In addition to the mosaic of fan adoration, culled from more than 2,000 submitted video clips, the movie features concert footage that spans four decades. The experience elicited the usual chants of “Bruuuuce,” along with other signs of concert-going endearment from the Clifton Commons audience, but there was more to the experience than entertainment. Springsteen’s artistry is that his deeply moving music is simultaneously universally relatable and highly personal. He is both a New Jersey cultural ambassador and a global homeboy.
While some rock stars cultivate a position of untouchable, God-like status, the 20 Grammy Award®-winning musician literally walks amongst his fans. For many in Baristaville, particularly those of Bruce’s generation, part of the magic is that we have our own personal histories with Springsteen. Perhaps we saw him perform in a little club DTS back in the early 70’s. Maybe we ran into him last week shopping in Red Bank, or caught him showing up for an unexpected performance in Asbury Park. Through his music, Springsteen has poignantly been present at pivotal moments in our lives and offered guidance and comfort when we’ve needed it.
For longtime fan and Glen Ridge resident Karen Eisen, hearing Bruce singing “My Hometown” on the radio served as a homing beacon and prompted a move back to the northeast. Straight out of law school, Eisen was agonizing about the decision to accept a good job in Miami or head home. At an impasse, she was going to flip a coin and leave it to chance. Just at that moment, the song came on and she knew where she belonged. “Bruce helped me decide,” she told Baristanet. “It worked out well for me. I have the love and life I do, because Bruce sent me a sign.”
For another Glen Ridge resident (who chooses to remain anonymous), her lifelong appreciation for Bruce’s music took on new meaning in 2002, when she was diagnosed with breast cancer. At the time, Springsteen was on national tour to promote The Rising, which culminated with a 10-show run at Giants Stadium. “I was able to see a show during each phase of my treatment, and it really helped give me something to look forward to while I was dealing with everything else,” she recalls. “I saw 2 shows after my diagnosis and before my treatment started. I went to Albany in the winter and saw a show when I was taking the really toxic chemo. I went to Atlantic Spring when I was on the milder chemo, and I managed to get to every Giants Stadium show over the summer, as my treatments were over and I began to heal.” The Jersey native also achieved her goal to see 60 Springsteen concerts by her 60th birthday (she’s already on #65, way ahead of schedule).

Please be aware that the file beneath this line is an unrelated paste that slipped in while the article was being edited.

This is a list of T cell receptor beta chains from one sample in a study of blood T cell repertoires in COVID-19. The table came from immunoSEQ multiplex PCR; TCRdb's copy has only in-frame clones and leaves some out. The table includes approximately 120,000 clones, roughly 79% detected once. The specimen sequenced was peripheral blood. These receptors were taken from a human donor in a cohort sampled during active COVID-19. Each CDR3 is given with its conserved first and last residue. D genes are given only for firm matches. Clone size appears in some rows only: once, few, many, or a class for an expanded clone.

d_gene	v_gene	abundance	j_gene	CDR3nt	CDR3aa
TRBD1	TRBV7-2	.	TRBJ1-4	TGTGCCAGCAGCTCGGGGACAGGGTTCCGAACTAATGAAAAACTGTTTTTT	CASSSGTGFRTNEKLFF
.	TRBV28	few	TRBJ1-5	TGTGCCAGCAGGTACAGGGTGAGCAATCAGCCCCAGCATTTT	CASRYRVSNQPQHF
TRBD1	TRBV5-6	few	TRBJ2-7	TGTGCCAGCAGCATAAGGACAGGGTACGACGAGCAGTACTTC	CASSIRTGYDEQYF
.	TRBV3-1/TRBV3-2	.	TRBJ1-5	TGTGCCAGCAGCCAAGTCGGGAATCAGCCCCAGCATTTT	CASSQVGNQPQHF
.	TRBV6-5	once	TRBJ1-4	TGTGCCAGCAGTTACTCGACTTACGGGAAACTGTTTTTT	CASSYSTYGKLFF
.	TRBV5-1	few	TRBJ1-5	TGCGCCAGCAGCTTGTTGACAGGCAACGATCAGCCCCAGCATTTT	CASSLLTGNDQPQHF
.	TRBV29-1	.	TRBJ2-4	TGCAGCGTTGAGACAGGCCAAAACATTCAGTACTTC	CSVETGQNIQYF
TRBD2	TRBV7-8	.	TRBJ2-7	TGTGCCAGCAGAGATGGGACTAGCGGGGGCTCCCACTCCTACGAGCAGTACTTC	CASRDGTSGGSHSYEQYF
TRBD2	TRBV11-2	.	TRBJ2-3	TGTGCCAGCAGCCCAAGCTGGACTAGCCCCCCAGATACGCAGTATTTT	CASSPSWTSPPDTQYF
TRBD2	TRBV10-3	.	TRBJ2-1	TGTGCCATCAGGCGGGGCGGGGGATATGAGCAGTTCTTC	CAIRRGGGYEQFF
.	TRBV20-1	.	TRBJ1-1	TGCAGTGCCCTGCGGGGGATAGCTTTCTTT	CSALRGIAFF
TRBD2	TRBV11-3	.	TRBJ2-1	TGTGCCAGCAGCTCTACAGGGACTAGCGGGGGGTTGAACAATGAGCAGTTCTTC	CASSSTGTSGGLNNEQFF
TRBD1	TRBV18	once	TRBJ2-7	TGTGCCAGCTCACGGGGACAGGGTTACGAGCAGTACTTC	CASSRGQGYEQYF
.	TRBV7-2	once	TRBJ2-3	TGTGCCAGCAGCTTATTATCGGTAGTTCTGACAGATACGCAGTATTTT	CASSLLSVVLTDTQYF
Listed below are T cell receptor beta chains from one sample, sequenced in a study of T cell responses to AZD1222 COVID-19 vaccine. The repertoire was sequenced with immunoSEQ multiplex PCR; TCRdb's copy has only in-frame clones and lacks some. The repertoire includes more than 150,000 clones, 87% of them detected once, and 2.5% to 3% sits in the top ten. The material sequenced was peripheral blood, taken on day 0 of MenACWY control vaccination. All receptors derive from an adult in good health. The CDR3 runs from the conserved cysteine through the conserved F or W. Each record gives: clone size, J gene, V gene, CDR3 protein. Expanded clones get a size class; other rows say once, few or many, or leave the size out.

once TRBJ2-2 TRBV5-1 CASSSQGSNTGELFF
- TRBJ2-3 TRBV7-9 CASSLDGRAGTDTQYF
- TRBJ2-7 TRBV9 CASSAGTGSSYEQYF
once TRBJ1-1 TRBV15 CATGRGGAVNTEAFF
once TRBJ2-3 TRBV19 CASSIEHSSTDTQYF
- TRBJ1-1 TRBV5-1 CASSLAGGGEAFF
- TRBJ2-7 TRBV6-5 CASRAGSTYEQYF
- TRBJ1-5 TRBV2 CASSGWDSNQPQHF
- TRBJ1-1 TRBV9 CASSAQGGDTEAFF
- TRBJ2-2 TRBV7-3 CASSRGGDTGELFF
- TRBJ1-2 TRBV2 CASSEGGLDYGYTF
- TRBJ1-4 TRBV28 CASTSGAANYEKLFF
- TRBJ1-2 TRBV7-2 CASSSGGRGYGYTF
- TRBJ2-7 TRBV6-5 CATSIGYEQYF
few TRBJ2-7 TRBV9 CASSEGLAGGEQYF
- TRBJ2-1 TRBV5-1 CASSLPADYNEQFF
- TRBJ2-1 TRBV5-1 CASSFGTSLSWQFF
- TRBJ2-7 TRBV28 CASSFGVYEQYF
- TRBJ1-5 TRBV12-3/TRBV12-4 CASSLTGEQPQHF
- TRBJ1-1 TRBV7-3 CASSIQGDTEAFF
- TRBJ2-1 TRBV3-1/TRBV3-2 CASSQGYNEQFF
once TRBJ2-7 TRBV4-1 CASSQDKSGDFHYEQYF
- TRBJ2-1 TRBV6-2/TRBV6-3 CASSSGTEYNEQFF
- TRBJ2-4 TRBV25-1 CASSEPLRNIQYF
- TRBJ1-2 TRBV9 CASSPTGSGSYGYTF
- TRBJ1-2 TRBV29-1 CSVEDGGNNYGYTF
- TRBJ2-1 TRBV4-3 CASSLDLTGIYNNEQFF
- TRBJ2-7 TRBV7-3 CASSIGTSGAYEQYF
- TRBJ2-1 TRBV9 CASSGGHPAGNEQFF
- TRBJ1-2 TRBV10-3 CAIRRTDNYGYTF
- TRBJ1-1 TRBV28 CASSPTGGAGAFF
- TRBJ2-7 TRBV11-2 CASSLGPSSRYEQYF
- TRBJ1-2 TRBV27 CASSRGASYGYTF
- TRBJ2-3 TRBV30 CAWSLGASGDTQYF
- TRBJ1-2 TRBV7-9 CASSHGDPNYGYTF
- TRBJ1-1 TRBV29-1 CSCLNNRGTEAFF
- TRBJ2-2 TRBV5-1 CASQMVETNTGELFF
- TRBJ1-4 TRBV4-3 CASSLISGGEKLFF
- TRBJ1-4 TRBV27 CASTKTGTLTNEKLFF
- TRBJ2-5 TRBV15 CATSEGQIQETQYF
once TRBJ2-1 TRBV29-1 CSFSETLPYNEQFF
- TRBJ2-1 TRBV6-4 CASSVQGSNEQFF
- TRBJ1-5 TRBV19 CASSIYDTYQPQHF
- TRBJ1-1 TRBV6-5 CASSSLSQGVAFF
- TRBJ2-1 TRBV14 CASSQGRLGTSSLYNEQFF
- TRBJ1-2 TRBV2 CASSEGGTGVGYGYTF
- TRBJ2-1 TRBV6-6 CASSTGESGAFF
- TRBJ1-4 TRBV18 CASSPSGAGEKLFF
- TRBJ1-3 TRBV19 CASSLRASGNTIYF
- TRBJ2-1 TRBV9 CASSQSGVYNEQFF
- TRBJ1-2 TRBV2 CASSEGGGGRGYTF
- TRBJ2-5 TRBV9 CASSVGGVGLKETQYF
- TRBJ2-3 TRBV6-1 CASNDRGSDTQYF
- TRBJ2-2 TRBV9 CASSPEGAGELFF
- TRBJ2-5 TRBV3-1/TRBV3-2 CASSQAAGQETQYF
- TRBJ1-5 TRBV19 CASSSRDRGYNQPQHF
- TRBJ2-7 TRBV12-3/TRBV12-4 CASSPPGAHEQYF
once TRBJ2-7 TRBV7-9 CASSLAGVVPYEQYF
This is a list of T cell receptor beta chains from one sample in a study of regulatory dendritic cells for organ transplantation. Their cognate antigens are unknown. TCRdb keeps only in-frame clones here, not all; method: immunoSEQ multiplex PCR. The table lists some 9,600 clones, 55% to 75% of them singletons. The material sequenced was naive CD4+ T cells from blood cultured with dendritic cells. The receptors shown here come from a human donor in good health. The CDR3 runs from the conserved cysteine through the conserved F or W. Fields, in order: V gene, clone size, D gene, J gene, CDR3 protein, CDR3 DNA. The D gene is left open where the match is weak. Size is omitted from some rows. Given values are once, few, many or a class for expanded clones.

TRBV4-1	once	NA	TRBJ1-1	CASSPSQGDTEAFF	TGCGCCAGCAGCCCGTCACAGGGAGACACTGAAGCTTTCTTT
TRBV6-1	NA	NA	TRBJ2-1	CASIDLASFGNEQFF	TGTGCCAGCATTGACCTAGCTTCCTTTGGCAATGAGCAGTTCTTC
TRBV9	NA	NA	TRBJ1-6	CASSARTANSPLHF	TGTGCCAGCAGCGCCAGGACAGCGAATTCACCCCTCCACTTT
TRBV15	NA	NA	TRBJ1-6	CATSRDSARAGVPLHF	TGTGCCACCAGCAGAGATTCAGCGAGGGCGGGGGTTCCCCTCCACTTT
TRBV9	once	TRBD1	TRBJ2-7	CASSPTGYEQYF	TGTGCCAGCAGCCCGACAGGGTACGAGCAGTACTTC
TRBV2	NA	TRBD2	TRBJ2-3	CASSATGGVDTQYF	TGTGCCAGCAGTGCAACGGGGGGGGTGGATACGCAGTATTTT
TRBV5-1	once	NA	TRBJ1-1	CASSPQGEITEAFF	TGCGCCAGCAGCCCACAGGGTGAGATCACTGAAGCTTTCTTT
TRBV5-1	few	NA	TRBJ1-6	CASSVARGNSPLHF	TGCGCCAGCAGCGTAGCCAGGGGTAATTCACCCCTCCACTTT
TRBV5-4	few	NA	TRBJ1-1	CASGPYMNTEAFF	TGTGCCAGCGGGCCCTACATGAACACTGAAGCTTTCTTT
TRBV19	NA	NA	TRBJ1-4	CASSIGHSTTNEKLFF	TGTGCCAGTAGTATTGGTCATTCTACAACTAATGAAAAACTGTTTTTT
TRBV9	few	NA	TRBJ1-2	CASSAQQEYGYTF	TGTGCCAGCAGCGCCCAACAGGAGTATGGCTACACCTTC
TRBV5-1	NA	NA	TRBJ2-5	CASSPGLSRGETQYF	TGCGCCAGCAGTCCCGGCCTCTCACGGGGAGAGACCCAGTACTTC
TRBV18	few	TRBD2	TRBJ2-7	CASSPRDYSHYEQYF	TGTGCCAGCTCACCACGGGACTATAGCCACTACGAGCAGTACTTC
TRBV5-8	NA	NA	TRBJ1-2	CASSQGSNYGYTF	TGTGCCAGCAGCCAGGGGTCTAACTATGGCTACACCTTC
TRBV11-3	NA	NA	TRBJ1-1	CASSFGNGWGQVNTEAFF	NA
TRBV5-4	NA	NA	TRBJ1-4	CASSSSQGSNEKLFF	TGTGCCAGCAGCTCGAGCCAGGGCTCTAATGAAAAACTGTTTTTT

Janet Dobbs from Glen Ridge recalls seeing Springsteen for the first time in Philadelphia when she was 18 years old, the night after John Lennon was killed. Instead of canceling the show, Bruce played “Twist and Shout” as a tribute to the fallen Beatle. Lyndhurst resident Pamela Martorana, who was at the movie last night, has attended every show in the NY metro area with her four best Jersey City high school friends since they were 16. They’ve been to more than 80 so far.
Do you have an opinion about Springsteen? We know you do… The producers of Springsteen & I asked fans to describe Bruce in 3 words. Tell us which words sum up your feelings and share your own personal stories in comments.